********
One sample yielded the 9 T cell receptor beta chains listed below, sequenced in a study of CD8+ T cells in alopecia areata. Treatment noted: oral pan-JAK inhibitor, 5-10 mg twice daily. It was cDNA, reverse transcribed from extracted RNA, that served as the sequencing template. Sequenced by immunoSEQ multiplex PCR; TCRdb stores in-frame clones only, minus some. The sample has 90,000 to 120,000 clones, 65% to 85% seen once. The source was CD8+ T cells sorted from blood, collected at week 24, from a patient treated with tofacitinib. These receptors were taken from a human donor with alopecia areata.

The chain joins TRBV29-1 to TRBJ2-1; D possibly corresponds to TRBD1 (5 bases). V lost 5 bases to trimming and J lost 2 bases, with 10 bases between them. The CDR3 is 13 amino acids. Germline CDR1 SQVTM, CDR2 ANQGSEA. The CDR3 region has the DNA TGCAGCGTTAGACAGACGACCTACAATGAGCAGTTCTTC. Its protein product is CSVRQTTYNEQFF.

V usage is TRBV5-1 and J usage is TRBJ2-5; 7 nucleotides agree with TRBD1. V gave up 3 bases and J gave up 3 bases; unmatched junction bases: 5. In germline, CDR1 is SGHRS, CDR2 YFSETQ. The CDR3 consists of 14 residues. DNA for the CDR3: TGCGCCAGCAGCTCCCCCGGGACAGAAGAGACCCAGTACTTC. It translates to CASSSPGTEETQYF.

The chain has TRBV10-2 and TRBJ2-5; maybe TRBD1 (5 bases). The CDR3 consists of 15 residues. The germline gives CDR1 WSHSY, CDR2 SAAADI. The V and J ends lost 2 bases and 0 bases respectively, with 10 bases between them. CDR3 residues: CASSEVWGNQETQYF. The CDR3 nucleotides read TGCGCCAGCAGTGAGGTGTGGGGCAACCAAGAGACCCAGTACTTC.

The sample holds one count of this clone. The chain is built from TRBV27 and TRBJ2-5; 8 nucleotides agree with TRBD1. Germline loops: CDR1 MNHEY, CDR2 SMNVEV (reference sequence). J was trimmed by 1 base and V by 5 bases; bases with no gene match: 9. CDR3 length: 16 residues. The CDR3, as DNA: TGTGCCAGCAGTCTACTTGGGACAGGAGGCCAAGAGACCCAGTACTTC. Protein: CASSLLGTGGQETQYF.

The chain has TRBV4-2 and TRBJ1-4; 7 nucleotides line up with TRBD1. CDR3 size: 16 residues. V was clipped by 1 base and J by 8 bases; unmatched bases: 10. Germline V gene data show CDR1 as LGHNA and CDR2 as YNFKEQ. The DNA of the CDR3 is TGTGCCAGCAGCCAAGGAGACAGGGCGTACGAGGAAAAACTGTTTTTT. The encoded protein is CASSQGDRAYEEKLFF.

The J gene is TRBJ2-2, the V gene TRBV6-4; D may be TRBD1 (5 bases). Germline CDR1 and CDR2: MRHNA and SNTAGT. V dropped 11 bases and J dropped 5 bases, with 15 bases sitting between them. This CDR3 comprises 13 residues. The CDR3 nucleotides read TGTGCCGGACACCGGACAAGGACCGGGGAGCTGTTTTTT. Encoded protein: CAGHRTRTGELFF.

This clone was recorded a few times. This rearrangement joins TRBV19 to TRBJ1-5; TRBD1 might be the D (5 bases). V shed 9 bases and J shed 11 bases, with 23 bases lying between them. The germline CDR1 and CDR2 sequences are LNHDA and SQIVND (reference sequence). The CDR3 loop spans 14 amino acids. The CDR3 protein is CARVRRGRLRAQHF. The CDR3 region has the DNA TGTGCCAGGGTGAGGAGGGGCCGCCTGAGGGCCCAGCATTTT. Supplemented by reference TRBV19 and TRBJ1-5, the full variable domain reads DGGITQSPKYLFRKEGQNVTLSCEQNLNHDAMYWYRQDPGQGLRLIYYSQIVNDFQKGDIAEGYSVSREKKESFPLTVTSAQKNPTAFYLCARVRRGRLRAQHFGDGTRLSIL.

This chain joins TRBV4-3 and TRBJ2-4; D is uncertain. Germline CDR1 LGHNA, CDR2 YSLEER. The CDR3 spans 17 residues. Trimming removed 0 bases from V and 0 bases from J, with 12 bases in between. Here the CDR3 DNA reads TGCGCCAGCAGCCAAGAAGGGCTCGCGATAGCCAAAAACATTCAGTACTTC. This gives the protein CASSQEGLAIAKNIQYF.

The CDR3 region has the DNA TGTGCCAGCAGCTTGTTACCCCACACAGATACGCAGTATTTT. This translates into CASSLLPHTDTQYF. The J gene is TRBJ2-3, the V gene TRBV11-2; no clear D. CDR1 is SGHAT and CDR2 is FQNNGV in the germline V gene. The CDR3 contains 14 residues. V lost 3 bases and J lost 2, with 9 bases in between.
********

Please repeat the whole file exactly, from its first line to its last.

One sample yielded the 9 T cell receptor beta chains listed below, sequenced in a study of CD8+ T cells in alopecia areata. Treatment noted: oral pan-JAK inhibitor, 5-10 mg twice daily. It was cDNA, reverse transcribed from extracted RNA, that served as the sequencing template. Sequenced by immunoSEQ multiplex PCR; TCRdb stores in-frame clones only, minus some. The sample has 90,000 to 120,000 clones, 65% to 85% seen once. The source was CD8+ T cells sorted from blood, collected at week 24, from a patient treated with tofacitinib. These receptors were taken from a human donor with alopecia areata.

The chain joins TRBV29-1 to TRBJ2-1; D possibly corresponds to TRBD1 (5 bases). V lost 5 bases to trimming and J lost 2 bases, with 10 bases between them. The CDR3 is 13 amino acids. Germline CDR1 SQVTM, CDR2 ANQGSEA. The CDR3 region has the DNA TGCAGCGTTAGACAGACGACCTACAATGAGCAGTTCTTC. Its protein product is CSVRQTTYNEQFF.

V usage is TRBV5-1 and J usage is TRBJ2-5; 7 nucleotides agree with TRBD1. V gave up 3 bases and J gave up 3 bases; unmatched junction bases: 5. In germline, CDR1 is SGHRS, CDR2 YFSETQ. The CDR3 consists of 14 residues. DNA for the CDR3: TGCGCCAGCAGCTCCCCCGGGACAGAAGAGACCCAGTACTTC. It translates to CASSSPGTEETQYF.

The chain has TRBV10-2 and TRBJ2-5; maybe TRBD1 (5 bases). The CDR3 consists of 15 residues. The germline gives CDR1 WSHSY, CDR2 SAAADI. The V and J ends lost 2 bases and 0 bases respectively, with 10 bases between them. CDR3 residues: CASSEVWGNQETQYF. The CDR3 nucleotides read TGCGCCAGCAGTGAGGTGTGGGGCAACCAAGAGACCCAGTACTTC.

The sample holds one count of this clone. The chain is built from TRBV27 and TRBJ2-5; 8 nucleotides agree with TRBD1. Germline loops: CDR1 MNHEY, CDR2 SMNVEV (reference sequence). J was trimmed by 1 base and V by 5 bases; bases with no gene match: 9. CDR3 length: 16 residues. The CDR3, as DNA: TGTGCCAGCAGTCTACTTGGGACAGGAGGCCAAGAGACCCAGTACTTC. Protein: CASSLLGTGGQETQYF.

The chain has TRBV4-2 and TRBJ1-4; 7 nucleotides line up with TRBD1. CDR3 size: 16 residues. V was clipped by 1 base and J by 8 bases; unmatched bases: 10. Germline V gene data show CDR1 as LGHNA and CDR2 as YNFKEQ. The DNA of the CDR3 is TGTGCCAGCAGCCAAGGAGACAGGGCGTACGAGGAAAAACTGTTTTTT. The encoded protein is CASSQGDRAYEEKLFF.

The J gene is TRBJ2-2, the V gene TRBV6-4; D may be TRBD1 (5 bases). Germline CDR1 and CDR2: MRHNA and SNTAGT. V dropped 11 bases and J dropped 5 bases, with 15 bases sitting between them. This CDR3 comprises 13 residues. The CDR3 nucleotides read TGTGCCGGACACCGGACAAGGACCGGGGAGCTGTTTTTT. Encoded protein: CAGHRTRTGELFF.

This clone was recorded a few times. This rearrangement joins TRBV19 to TRBJ1-5; TRBD1 might be the D (5 bases). V shed 9 bases and J shed 11 bases, with 23 bases lying between them. The germline CDR1 and CDR2 sequences are LNHDA and SQIVND (reference sequence). The CDR3 loop spans 14 amino acids. The CDR3 protein is CARVRRGRLRAQHF. The CDR3 region has the DNA TGTGCCAGGGTGAGGAGGGGCCGCCTGAGGGCCCAGCATTTT. Supplemented by reference TRBV19 and TRBJ1-5, the full variable domain reads DGGITQSPKYLFRKEGQNVTLSCEQNLNHDAMYWYRQDPGQGLRLIYYSQIVNDFQKGDIAEGYSVSREKKESFPLTVTSAQKNPTAFYLCARVRRGRLRAQHFGDGTRLSIL.

This chain joins TRBV4-3 and TRBJ2-4; D is uncertain. Germline CDR1 LGHNA, CDR2 YSLEER. The CDR3 spans 17 residues. Trimming removed 0 bases from V and 0 bases from J, with 12 bases in between. Here the CDR3 DNA reads TGCGCCAGCAGCCAAGAAGGGCTCGCGATAGCCAAAAACATTCAGTACTTC. This gives the protein CASSQEGLAIAKNIQYF.

The CDR3 region has the DNA TGTGCCAGCAGCTTGTTACCCCACACAGATACGCAGTATTTT. This translates into CASSLLPHTDTQYF. The J gene is TRBJ2-3, the V gene TRBV11-2; no clear D. CDR1 is SGHAT and CDR2 is FQNNGV in the germline V gene. The CDR3 contains 14 residues. V lost 3 bases and J lost 2, with 9 bases in between.